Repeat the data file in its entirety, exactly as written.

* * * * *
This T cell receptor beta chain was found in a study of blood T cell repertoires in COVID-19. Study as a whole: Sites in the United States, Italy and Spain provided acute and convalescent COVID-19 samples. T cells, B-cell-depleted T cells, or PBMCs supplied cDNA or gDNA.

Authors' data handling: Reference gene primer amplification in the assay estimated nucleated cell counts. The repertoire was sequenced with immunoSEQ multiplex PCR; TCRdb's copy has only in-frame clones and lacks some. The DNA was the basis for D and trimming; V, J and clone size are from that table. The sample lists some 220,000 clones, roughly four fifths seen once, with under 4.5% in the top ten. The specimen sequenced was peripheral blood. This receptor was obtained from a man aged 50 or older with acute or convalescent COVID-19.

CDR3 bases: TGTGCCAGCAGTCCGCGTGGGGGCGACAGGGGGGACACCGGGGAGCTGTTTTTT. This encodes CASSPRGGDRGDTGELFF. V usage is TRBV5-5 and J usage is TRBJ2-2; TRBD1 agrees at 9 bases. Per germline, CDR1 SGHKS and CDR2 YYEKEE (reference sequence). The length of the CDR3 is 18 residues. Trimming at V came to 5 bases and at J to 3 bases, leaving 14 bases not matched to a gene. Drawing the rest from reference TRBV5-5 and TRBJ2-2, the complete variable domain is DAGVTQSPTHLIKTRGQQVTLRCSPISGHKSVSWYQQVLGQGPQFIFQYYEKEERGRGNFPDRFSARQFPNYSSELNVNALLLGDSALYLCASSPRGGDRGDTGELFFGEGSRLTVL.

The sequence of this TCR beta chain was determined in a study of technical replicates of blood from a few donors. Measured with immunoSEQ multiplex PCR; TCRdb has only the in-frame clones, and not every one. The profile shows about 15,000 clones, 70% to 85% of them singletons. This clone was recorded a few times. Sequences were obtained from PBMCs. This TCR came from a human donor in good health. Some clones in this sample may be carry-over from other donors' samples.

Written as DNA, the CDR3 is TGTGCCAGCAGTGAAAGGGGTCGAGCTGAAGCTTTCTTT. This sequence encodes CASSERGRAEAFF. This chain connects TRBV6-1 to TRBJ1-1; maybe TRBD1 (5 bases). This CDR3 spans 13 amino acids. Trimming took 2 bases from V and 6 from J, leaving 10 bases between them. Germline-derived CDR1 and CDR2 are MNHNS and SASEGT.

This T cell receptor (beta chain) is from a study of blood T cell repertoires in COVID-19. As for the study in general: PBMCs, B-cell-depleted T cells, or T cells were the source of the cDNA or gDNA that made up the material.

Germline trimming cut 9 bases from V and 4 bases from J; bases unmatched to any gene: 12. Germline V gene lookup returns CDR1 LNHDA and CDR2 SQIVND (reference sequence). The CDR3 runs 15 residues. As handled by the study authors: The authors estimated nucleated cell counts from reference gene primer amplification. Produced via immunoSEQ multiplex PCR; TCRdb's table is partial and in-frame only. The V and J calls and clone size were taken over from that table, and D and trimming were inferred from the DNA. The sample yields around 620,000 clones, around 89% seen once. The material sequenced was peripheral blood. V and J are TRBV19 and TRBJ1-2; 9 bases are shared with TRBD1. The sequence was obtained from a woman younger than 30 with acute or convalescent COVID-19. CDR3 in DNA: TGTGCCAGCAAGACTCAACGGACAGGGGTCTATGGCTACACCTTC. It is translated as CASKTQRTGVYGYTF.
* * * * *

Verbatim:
This T cell receptor beta chain was found in a study of blood T cell repertoires in COVID-19. Study as a whole: Sites in the United States, Italy and Spain provided acute and convalescent COVID-19 samples. T cells, B-cell-depleted T cells, or PBMCs supplied cDNA or gDNA.

Authors' data handling: Reference gene primer amplification in the assay estimated nucleated cell counts. The repertoire was sequenced with immunoSEQ multiplex PCR; TCRdb's copy has only in-frame clones and lacks some. The DNA was the basis for D and trimming; V, J and clone size are from that table. The sample lists some 220,000 clones, roughly four fifths seen once, with under 4.5% in the top ten. The specimen sequenced was peripheral blood. This receptor was obtained from a man aged 50 or older with acute or convalescent COVID-19.

CDR3 bases: TGTGCCAGCAGTCCGCGTGGGGGCGACAGGGGGGACACCGGGGAGCTGTTTTTT. This encodes CASSPRGGDRGDTGELFF. V usage is TRBV5-5 and J usage is TRBJ2-2; TRBD1 agrees at 9 bases. Per germline, CDR1 SGHKS and CDR2 YYEKEE (reference sequence). The length of the CDR3 is 18 residues. Trimming at V came to 5 bases and at J to 3 bases, leaving 14 bases not matched to a gene. Drawing the rest from reference TRBV5-5 and TRBJ2-2, the complete variable domain is DAGVTQSPTHLIKTRGQQVTLRCSPISGHKSVSWYQQVLGQGPQFIFQYYEKEERGRGNFPDRFSARQFPNYSSELNVNALLLGDSALYLCASSPRGGDRGDTGELFFGEGSRLTVL.

The sequence of this TCR beta chain was determined in a study of technical replicates of blood from a few donors. Measured with immunoSEQ multiplex PCR; TCRdb has only the in-frame clones, and not every one. The profile shows about 15,000 clones, 70% to 85% of them singletons. This clone was recorded a few times. Sequences were obtained from PBMCs. This TCR came from a human donor in good health. Some clones in this sample may be carry-over from other donors' samples.

Written as DNA, the CDR3 is TGTGCCAGCAGTGAAAGGGGTCGAGCTGAAGCTTTCTTT. This sequence encodes CASSERGRAEAFF. This chain connects TRBV6-1 to TRBJ1-1; maybe TRBD1 (5 bases). This CDR3 spans 13 amino acids. Trimming took 2 bases from V and 6 from J, leaving 10 bases between them. Germline-derived CDR1 and CDR2 are MNHNS and SASEGT.

This T cell receptor (beta chain) is from a study of blood T cell repertoires in COVID-19. As for the study in general: PBMCs, B-cell-depleted T cells, or T cells were the source of the cDNA or gDNA that made up the material.

Germline trimming cut 9 bases from V and 4 bases from J; bases unmatched to any gene: 12. Germline V gene lookup returns CDR1 LNHDA and CDR2 SQIVND (reference sequence). The CDR3 runs 15 residues. As handled by the study authors: The authors estimated nucleated cell counts from reference gene primer amplification. Produced via immunoSEQ multiplex PCR; TCRdb's table is partial and in-frame only. The V and J calls and clone size were taken over from that table, and D and trimming were inferred from the DNA. The sample yields around 620,000 clones, around 89% seen once. The material sequenced was peripheral blood. V and J are TRBV19 and TRBJ1-2; 9 bases are shared with TRBD1. The sequence was obtained from a woman younger than 30 with acute or convalescent COVID-19. CDR3 in DNA: TGTGCCAGCAAGACTCAACGGACAGGGGTCTATGGCTACACCTTC. It is translated as CASKTQRTGVYGYTF.